Away from his day job in the legal department of an asset-management company in Hong Kong, Duncan Jepson is an author and filmmaker. He has directed and produced two documentaries, and his written work includes a historical novel called “All the Flowers in Shanghai.”

Now, Mr. Jepson has turned his hand to crime writing. Released in March, “Emperors Once More” is set in the underbelly of Hong Kong in 2017, and follows inspector Alex Soong as he tries to unravel the seemingly random murder of two Chinese Methodist ministers. They are killed on the eve of a crisis summit for world economic leaders, called after Europe defaults on a loan from China.

The author, who was born in the northern English city of Sheffield, first traveled to China in 1981 as a 12-year-old. He was with his parents and grandparents on a search for long-lost relatives—his Singaporean mother’s ancestors were originally from Xiamen, in southeast China.

Mr. Jepson has spent the past 14 years living in Hong Kong, but he misses the open space of northern England’s Yorkshire Dales. He spoke to the Journal about how practicing law has informed his crime writing, the difference between Chinese and Western literature, and what it means to be Eurasian. Edited excerpts:

You have lots of different roles: author, lawyer, editor, filmmaker. How do you juggle them?

The key thing is to know what you can do and get on with that. Know what you can’t do and work with somebody who can do it, and don’t get in their way. How do you write a book? I don’t know. I write these stories and send them to publishers and they turn them into a book. Up until that point I’m just a crazy person writing words onto a computer.

Last year, you wrote an article for Publishing Perspectives titled “Why the West Fails to Understand Chinese Literature.” Why do they?

You look at a scroll and it’s often without a vanishing point, it’s without a particular perspective. Western painting has been modeled on an idea of a vanishing point. That is relevant because Western stories tend to want to have a point: There is a definite, distinct journey, whereas Asian literature can be much more ethereal. The trouble is the Western story structure is much easier to access and appreciate universally. The Asian one, and Chinese in particular, is much harder.

What do we miss in translation?

When you read Chinese literature in Chinese, the characters themselves speak. For example, when you see the character for wood, you can see a forest in the actual word. That level of aesthetic in the West is not present.

How has your career informed your crime writing?

I did quite a few investigations into white-collar crime: cases of market manipulation, fraud. You get to understand what it is to be criminal. It’s about people who succumb to an opportunity, people who start out thinking that a small thing isn’t really a big issue and then it slides slowly into something much larger until they haven’t just put one foot over the line but are well into a different territory. It is willful blindness, ego and fragility. Greed and sympathy and intent all become very interesting to look at as a writer.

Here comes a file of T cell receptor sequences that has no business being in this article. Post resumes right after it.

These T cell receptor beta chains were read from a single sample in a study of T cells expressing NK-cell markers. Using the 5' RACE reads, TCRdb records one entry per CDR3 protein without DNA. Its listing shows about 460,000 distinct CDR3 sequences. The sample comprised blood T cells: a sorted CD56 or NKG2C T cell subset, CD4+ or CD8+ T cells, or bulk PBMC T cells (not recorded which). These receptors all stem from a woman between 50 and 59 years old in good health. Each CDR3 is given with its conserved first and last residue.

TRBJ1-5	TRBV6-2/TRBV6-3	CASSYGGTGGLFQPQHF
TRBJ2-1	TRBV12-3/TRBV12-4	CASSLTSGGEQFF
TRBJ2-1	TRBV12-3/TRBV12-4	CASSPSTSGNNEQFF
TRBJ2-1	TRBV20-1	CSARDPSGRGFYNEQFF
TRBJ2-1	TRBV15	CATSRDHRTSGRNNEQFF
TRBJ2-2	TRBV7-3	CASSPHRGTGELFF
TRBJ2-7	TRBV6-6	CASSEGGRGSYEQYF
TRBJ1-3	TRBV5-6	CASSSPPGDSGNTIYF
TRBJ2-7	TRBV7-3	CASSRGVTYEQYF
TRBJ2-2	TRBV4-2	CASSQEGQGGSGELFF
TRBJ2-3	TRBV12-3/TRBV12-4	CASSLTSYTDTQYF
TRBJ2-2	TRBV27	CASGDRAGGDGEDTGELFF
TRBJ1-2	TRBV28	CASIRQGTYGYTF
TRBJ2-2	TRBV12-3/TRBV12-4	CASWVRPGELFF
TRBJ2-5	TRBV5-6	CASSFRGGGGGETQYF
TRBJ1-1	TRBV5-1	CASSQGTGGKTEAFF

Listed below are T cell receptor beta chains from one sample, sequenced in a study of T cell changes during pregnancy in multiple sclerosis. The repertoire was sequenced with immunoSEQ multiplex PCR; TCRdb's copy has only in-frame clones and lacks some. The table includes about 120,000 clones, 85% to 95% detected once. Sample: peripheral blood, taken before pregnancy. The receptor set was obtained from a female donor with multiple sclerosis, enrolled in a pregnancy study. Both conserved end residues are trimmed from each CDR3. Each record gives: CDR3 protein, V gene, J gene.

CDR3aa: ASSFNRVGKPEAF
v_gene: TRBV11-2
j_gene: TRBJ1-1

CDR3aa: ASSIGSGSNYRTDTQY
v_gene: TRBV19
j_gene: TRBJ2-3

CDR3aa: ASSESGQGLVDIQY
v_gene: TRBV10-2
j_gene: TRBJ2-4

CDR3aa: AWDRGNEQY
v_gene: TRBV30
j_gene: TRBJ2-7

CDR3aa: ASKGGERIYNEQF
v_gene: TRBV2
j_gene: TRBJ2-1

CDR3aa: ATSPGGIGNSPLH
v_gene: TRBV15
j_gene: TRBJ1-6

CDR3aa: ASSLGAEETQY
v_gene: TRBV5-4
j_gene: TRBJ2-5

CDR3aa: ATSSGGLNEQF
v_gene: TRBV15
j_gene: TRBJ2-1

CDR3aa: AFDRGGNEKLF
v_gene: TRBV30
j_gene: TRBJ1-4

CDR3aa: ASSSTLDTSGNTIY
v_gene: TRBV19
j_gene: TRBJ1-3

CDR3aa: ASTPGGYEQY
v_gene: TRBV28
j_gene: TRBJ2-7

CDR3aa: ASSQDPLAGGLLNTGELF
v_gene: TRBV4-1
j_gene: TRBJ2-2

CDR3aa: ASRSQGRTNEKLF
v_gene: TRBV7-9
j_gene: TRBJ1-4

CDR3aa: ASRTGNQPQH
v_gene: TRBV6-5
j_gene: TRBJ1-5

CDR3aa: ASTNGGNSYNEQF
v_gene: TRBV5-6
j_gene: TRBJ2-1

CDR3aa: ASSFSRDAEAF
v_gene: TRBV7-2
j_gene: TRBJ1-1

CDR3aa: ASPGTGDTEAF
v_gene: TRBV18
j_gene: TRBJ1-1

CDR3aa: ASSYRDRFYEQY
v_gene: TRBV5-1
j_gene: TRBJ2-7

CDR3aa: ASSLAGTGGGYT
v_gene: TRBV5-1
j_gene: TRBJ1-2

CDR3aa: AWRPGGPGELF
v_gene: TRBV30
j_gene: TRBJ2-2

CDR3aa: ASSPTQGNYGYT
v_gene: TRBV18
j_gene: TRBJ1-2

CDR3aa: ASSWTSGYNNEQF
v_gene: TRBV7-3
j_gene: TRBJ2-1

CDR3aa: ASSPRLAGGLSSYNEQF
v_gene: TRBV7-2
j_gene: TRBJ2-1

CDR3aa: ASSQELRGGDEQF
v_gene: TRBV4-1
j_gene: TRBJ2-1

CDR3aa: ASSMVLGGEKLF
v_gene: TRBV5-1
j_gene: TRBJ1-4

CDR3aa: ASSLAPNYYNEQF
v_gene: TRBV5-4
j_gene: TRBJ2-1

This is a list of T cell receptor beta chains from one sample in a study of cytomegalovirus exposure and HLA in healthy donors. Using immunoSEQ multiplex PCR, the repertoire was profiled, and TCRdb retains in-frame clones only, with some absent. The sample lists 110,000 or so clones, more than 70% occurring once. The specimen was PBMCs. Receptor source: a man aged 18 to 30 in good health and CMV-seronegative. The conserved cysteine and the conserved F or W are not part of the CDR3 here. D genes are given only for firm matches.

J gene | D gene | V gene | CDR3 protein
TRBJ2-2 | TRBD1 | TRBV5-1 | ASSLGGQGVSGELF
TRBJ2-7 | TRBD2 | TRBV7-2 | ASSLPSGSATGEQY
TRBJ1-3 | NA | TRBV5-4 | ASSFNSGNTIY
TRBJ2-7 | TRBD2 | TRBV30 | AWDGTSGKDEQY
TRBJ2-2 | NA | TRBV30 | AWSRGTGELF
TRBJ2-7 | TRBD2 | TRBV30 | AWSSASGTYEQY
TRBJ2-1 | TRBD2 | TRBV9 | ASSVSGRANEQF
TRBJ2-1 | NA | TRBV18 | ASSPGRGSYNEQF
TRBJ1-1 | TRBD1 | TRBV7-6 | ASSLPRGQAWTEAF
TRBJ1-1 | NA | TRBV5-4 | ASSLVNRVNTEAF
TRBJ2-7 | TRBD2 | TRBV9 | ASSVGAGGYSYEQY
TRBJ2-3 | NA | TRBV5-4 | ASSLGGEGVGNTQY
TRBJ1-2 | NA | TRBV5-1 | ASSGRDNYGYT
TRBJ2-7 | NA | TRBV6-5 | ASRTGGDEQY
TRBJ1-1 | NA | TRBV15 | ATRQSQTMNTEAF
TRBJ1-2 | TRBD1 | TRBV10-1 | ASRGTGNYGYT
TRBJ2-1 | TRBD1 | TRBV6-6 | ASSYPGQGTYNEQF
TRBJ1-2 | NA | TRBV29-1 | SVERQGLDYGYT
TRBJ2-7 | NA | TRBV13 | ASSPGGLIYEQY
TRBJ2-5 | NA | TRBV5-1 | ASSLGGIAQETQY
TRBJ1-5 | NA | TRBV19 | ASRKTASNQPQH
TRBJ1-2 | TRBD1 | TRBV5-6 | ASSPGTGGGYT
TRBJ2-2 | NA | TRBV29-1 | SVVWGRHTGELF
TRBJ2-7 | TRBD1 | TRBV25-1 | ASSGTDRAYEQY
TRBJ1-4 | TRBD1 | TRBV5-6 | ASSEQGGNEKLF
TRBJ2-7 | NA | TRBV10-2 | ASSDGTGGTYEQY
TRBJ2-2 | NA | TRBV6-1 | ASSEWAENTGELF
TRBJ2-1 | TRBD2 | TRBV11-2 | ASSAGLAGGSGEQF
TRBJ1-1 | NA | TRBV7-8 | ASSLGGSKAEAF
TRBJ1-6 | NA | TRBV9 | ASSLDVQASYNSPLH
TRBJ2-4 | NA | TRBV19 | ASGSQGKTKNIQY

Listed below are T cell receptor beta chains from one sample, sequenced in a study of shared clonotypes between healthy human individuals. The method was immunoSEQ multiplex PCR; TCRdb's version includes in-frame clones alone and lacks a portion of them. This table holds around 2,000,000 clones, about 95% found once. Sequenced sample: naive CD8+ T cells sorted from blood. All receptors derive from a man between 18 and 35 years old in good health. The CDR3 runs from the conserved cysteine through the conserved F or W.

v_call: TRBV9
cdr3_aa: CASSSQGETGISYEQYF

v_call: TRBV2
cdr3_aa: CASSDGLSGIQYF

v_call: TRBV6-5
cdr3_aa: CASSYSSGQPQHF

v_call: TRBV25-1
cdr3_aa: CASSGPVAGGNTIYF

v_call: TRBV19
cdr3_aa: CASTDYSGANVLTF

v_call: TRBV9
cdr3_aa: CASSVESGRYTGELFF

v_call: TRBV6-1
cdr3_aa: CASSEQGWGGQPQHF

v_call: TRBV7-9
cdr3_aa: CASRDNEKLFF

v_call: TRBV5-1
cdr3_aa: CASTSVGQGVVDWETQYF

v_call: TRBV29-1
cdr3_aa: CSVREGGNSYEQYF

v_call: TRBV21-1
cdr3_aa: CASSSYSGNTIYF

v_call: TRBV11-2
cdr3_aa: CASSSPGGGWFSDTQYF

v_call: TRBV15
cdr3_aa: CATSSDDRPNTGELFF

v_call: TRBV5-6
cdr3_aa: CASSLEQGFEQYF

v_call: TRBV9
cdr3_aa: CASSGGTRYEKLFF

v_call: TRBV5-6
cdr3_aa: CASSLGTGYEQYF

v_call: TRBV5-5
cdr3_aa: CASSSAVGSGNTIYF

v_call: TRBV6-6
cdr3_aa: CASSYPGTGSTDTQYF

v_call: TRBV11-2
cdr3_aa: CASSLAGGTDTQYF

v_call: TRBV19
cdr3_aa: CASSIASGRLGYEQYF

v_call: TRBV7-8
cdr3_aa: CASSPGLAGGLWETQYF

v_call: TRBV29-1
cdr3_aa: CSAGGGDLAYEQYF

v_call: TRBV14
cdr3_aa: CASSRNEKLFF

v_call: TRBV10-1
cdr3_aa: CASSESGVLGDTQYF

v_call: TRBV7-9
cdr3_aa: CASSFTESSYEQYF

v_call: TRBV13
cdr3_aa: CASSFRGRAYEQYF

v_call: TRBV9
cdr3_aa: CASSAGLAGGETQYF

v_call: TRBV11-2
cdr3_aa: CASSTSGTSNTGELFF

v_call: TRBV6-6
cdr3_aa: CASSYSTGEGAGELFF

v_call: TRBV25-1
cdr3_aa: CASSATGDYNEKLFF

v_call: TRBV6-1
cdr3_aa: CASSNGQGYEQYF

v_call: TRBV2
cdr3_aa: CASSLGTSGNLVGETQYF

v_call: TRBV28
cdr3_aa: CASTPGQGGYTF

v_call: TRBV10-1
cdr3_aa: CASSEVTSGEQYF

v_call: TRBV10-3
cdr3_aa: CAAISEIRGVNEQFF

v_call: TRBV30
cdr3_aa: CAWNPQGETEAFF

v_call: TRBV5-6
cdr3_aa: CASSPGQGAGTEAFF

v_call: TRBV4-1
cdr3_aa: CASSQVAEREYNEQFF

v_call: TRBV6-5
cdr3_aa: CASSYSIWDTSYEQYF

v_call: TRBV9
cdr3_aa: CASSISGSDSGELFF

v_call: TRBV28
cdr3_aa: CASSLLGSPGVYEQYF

Your Eurasian heritage also feeds into your work. What were your experiences like growing up with a Chinese Singaporean mother and a British father in northern England?

In my generation you got called “chink” and had stones thrown at you. There was nothing positive about being Eurasian at all until I was in my mid-20s. When I went to [live] in Singapore they said: “You’re not full blood.” Even in the mid-80s they would say you’re not really Chinese. Now when I see kids and they are Eurasian it is a massively positive experience.

What is “Emperors Once More” about?

The book is about humiliation. The antagonist is an older man and he lives in a [Chinese] generation that feels humiliated. Alex Soong is from a younger generation that is no longer bound by these national identities. It is about these two generations battling it out.

Why set it in Hong Kong?

Hong Kong is small, it’s tight, there are a lot of people all rubbing up against each other. Plus it’s a society that believes in making opportunities for yourself, and in that environment some good stuff, but also some bad stuff, is going to happen. People are in each other’s faces all the time. As a place for a crime story, it allows you to move from one environment to the next very quickly because it is so small. It gives you some dark and lonely places.

Tell us about your hero, chief inspector Alex Soong, who is American-educated, has family in mainland China, but lives in Hong Kong.

There is a point where he thinks he is losing control. He is stressed, alone and beginning to doubt everything [he] knows. He believes in the world that exists now, not the China-centric world that many older Chinese like to believe. He respects the law, but he sees it as an element of culture. What he prizes more than anything are human relationships. At the same time he is not afraid of a fight.

You are writing the sequel, which is about human trafficking and takes place partly in northern England. Why move it there?

Liverpool was a center of the slave trade throughout the 18th and 19th centuries. One reason [for looking at human trafficking] is that I started a charity called Liberty Asia in Hong Kong in 2012. [Trafficking] is an activity that is gruesome but at the same time has been going for 5,000 years.

You have a large tattoo, one of three, on your back. What does it mean?

The tattoo reminds me to do what is right. It is of one of the four Buddhist guardians called Komokuten, the guardian of awareness and knowledge. And he traditionally stands with one foot on this demon called the Amanojaku. He is the demon of distraction. It was to remind me to just be aware and seek knowledge.